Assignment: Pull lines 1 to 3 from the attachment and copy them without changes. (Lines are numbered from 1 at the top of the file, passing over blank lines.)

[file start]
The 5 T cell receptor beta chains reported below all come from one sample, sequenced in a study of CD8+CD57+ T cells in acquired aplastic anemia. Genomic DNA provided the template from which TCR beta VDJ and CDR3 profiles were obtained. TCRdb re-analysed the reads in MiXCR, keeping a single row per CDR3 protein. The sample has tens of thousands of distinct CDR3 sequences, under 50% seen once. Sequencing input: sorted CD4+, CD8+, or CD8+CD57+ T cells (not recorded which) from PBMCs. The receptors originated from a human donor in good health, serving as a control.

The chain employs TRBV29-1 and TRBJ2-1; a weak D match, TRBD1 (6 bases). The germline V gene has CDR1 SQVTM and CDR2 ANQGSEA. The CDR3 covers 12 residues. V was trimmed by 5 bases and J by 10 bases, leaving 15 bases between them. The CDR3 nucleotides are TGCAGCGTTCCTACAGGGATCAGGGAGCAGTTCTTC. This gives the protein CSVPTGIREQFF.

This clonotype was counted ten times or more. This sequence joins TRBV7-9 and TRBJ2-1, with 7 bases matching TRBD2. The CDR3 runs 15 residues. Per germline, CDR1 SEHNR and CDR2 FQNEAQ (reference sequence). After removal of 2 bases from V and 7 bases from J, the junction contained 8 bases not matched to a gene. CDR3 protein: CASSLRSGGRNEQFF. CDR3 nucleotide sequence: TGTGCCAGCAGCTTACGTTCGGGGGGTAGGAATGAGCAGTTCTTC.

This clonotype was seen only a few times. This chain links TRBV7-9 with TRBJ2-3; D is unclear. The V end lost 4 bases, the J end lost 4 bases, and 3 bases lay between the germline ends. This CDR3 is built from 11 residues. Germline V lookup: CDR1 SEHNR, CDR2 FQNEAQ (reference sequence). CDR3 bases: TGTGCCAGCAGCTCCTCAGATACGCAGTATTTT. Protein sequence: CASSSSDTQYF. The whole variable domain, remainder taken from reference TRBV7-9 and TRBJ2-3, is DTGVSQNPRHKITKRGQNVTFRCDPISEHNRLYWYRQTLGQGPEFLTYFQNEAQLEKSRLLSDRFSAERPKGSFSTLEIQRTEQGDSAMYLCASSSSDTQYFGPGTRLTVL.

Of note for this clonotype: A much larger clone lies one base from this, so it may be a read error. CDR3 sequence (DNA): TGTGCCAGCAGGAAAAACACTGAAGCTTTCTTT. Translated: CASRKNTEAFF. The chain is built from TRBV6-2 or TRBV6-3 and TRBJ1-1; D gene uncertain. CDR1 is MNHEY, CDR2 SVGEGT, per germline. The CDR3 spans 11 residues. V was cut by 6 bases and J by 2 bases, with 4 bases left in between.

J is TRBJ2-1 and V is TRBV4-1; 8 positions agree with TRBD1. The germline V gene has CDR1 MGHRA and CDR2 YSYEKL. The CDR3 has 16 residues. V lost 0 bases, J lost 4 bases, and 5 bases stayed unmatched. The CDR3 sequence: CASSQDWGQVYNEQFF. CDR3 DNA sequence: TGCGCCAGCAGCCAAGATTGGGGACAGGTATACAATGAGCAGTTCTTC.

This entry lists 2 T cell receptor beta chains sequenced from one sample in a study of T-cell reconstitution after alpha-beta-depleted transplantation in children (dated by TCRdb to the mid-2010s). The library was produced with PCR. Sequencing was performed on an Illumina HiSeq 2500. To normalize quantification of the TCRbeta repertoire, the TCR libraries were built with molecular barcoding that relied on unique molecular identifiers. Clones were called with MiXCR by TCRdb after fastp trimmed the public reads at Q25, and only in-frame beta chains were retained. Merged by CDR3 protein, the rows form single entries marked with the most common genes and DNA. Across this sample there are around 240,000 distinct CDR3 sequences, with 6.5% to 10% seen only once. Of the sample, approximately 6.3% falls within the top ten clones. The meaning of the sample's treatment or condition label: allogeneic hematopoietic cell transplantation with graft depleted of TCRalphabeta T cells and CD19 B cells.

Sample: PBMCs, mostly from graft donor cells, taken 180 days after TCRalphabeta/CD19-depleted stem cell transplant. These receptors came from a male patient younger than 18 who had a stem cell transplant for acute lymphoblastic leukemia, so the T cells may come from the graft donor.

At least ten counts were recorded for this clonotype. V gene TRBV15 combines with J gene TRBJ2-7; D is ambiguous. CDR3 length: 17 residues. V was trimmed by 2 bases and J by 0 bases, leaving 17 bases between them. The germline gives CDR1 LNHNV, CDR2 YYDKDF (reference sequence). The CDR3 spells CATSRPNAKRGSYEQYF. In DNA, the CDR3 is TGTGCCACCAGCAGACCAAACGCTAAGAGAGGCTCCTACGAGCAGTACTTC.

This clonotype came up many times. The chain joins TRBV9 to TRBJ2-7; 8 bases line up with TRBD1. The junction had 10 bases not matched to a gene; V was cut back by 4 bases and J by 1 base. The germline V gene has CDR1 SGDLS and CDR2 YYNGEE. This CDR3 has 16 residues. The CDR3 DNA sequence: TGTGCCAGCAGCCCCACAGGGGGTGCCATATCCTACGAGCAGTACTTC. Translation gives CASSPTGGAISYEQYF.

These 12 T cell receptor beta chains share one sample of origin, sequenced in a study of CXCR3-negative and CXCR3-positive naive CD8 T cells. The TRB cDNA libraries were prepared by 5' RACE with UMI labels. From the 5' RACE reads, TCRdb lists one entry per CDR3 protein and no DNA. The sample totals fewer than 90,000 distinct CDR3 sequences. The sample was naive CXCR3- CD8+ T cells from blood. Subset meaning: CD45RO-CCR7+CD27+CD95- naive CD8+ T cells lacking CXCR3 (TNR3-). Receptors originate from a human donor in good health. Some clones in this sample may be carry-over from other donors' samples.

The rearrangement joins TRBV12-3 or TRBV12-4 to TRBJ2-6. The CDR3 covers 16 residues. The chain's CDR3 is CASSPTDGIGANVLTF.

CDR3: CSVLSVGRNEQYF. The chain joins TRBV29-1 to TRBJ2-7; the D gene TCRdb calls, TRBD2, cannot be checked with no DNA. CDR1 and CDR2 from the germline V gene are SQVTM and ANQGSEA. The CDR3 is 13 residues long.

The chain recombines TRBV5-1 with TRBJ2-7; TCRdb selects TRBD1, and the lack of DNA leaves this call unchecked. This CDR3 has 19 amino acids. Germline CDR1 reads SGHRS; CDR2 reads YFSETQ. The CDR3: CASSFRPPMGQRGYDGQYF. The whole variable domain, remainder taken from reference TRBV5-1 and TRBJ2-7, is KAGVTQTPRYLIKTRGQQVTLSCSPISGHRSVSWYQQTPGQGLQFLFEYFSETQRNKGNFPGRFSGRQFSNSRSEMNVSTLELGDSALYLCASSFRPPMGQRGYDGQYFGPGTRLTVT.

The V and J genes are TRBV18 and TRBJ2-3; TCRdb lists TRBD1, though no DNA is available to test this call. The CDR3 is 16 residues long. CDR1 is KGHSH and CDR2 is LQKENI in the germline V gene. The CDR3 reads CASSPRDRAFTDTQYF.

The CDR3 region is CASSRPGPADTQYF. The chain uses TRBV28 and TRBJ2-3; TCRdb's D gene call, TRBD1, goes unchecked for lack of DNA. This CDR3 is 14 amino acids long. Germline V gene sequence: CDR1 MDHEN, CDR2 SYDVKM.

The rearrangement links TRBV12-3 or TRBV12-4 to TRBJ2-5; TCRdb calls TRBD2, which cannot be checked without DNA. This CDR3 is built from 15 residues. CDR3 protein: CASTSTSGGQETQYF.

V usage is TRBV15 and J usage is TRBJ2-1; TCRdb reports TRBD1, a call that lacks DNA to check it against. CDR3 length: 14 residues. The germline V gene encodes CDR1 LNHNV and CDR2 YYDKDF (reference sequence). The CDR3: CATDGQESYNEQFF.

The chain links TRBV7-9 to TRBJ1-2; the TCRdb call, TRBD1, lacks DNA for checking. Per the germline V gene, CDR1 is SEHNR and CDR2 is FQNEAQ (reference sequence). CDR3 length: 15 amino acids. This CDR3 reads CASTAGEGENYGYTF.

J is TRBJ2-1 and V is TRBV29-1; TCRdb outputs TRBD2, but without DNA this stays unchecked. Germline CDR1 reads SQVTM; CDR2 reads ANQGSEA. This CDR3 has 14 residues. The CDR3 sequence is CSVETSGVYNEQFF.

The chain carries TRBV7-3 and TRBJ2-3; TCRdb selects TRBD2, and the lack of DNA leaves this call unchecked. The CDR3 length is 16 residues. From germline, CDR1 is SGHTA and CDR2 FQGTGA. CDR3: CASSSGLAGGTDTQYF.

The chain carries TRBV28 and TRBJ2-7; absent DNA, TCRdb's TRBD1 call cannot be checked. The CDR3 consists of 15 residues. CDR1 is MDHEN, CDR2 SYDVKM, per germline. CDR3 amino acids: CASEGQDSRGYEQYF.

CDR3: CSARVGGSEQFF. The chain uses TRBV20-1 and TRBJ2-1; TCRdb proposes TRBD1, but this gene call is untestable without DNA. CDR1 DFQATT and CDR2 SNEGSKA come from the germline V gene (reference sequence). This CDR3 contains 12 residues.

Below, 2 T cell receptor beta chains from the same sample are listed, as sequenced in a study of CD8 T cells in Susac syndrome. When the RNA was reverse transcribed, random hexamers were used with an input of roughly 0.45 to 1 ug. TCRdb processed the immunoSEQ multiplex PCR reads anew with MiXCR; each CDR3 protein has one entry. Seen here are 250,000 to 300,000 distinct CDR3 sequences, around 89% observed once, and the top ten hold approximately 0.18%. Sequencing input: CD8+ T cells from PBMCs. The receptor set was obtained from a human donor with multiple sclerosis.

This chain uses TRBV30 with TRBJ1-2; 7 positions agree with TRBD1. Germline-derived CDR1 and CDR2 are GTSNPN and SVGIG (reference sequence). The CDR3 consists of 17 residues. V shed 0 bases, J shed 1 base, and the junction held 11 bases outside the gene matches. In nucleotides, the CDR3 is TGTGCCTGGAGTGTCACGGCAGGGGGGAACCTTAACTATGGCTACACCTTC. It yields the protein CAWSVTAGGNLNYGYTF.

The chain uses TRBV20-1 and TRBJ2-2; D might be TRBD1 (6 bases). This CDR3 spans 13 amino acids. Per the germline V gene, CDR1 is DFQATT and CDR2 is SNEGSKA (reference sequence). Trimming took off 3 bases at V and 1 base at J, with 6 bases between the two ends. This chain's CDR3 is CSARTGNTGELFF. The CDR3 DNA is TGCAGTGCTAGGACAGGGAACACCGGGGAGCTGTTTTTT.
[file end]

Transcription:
The 5 T cell receptor beta chains reported below all come from one sample, sequenced in a study of CD8+CD57+ T cells in acquired aplastic anemia. Genomic DNA provided the template from which TCR beta VDJ and CDR3 profiles were obtained. TCRdb re-analysed the reads in MiXCR, keeping a single row per CDR3 protein. The sample has tens of thousands of distinct CDR3 sequences, under 50% seen once. Sequencing input: sorted CD4+, CD8+, or CD8+CD57+ T cells (not recorded which) from PBMCs. The receptors originated from a human donor in good health, serving as a control.

The chain employs TRBV29-1 and TRBJ2-1; a weak D match, TRBD1 (6 bases). The germline V gene has CDR1 SQVTM and CDR2 ANQGSEA. The CDR3 covers 12 residues. V was trimmed by 5 bases and J by 10 bases, leaving 15 bases between them. The CDR3 nucleotides are TGCAGCGTTCCTACAGGGATCAGGGAGCAGTTCTTC. This gives the protein CSVPTGIREQFF.

This clonotype was counted ten times or more. This sequence joins TRBV7-9 and TRBJ2-1, with 7 bases matching TRBD2. The CDR3 runs 15 residues. Per germline, CDR1 SEHNR and CDR2 FQNEAQ (reference sequence). After removal of 2 bases from V and 7 bases from J, the junction contained 8 bases not matched to a gene. CDR3 protein: CASSLRSGGRNEQFF. CDR3 nucleotide sequence: TGTGCCAGCAGCTTACGTTCGGGGGGTAGGAATGAGCAGTTCTTC.